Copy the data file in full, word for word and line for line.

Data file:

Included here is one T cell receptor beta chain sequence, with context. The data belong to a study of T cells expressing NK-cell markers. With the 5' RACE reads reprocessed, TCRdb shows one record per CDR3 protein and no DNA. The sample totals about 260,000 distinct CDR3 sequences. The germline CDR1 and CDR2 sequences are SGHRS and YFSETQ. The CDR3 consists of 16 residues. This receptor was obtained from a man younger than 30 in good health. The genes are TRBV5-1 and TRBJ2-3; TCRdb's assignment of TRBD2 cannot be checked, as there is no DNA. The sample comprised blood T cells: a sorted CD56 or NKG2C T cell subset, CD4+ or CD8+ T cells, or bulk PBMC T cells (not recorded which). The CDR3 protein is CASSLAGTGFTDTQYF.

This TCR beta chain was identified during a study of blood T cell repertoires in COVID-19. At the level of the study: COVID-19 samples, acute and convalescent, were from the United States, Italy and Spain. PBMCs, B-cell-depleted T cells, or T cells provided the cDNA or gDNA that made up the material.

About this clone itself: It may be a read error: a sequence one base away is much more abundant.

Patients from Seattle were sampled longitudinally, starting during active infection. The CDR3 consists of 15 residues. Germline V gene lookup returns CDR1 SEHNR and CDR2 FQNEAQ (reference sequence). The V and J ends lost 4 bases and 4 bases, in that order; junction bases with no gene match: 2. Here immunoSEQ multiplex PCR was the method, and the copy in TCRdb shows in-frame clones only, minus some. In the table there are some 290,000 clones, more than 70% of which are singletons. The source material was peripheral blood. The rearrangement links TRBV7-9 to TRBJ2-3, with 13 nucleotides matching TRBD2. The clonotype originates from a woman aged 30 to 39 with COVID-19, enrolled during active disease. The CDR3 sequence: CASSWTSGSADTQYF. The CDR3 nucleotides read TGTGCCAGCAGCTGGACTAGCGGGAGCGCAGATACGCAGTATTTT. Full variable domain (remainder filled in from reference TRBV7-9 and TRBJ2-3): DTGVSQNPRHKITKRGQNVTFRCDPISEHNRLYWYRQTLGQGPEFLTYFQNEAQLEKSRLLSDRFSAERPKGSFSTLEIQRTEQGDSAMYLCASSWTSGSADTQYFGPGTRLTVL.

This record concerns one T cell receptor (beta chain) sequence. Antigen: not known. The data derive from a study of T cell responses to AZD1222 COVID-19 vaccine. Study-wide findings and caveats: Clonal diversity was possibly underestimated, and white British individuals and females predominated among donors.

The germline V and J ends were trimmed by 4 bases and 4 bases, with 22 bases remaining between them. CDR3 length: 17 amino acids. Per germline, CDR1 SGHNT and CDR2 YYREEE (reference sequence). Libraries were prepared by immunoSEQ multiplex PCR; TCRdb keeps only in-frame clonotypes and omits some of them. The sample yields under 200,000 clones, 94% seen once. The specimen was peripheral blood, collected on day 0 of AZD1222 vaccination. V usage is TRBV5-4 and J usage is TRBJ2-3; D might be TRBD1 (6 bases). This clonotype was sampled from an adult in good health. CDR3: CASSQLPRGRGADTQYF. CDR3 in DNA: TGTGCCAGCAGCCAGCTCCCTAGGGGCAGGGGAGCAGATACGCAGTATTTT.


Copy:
Included here is one T cell receptor beta chain sequence, with context. The data belong to a study of T cells expressing NK-cell markers. With the 5' RACE reads reprocessed, TCRdb shows one record per CDR3 protein and no DNA. The sample totals about 260,000 distinct CDR3 sequences. The germline CDR1 and CDR2 sequences are SGHRS and YFSETQ. The CDR3 consists of 16 residues. This receptor was obtained from a man younger than 30 in good health. The genes are TRBV5-1 and TRBJ2-3; TCRdb's assignment of TRBD2 cannot be checked, as there is no DNA. The sample comprised blood T cells: a sorted CD56 or NKG2C T cell subset, CD4+ or CD8+ T cells, or bulk PBMC T cells (not recorded which). The CDR3 protein is CASSLAGTGFTDTQYF.

This TCR beta chain was identified during a study of blood T cell repertoires in COVID-19. At the level of the study: COVID-19 samples, acute and convalescent, were from the United States, Italy and Spain. PBMCs, B-cell-depleted T cells, or T cells provided the cDNA or gDNA that made up the material.

About this clone itself: It may be a read error: a sequence one base away is much more abundant.

Patients from Seattle were sampled longitudinally, starting during active infection. The CDR3 consists of 15 residues. Germline V gene lookup returns CDR1 SEHNR and CDR2 FQNEAQ (reference sequence). The V and J ends lost 4 bases and 4 bases, in that order; junction bases with no gene match: 2. Here immunoSEQ multiplex PCR was the method, and the copy in TCRdb shows in-frame clones only, minus some. In the table there are some 290,000 clones, more than 70% of which are singletons. The source material was peripheral blood. The rearrangement links TRBV7-9 to TRBJ2-3, with 13 nucleotides matching TRBD2. The clonotype originates from a woman aged 30 to 39 with COVID-19, enrolled during active disease. The CDR3 sequence: CASSWTSGSADTQYF. The CDR3 nucleotides read TGTGCCAGCAGCTGGACTAGCGGGAGCGCAGATACGCAGTATTTT. Full variable domain (remainder filled in from reference TRBV7-9 and TRBJ2-3): DTGVSQNPRHKITKRGQNVTFRCDPISEHNRLYWYRQTLGQGPEFLTYFQNEAQLEKSRLLSDRFSAERPKGSFSTLEIQRTEQGDSAMYLCASSWTSGSADTQYFGPGTRLTVL.

This record concerns one T cell receptor (beta chain) sequence. Antigen: not known. The data derive from a study of T cell responses to AZD1222 COVID-19 vaccine. Study-wide findings and caveats: Clonal diversity was possibly underestimated, and white British individuals and females predominated among donors.

The germline V and J ends were trimmed by 4 bases and 4 bases, with 22 bases remaining between them. CDR3 length: 17 amino acids. Per germline, CDR1 SGHNT and CDR2 YYREEE (reference sequence). Libraries were prepared by immunoSEQ multiplex PCR; TCRdb keeps only in-frame clonotypes and omits some of them. The sample yields under 200,000 clones, 94% seen once. The specimen was peripheral blood, collected on day 0 of AZD1222 vaccination. V usage is TRBV5-4 and J usage is TRBJ2-3; D might be TRBD1 (6 bases). This clonotype was sampled from an adult in good health. CDR3: CASSQLPRGRGADTQYF. CDR3 in DNA: TGTGCCAGCAGCCAGCTCCCTAGGGGCAGGGGAGCAGATACGCAGTATTTT.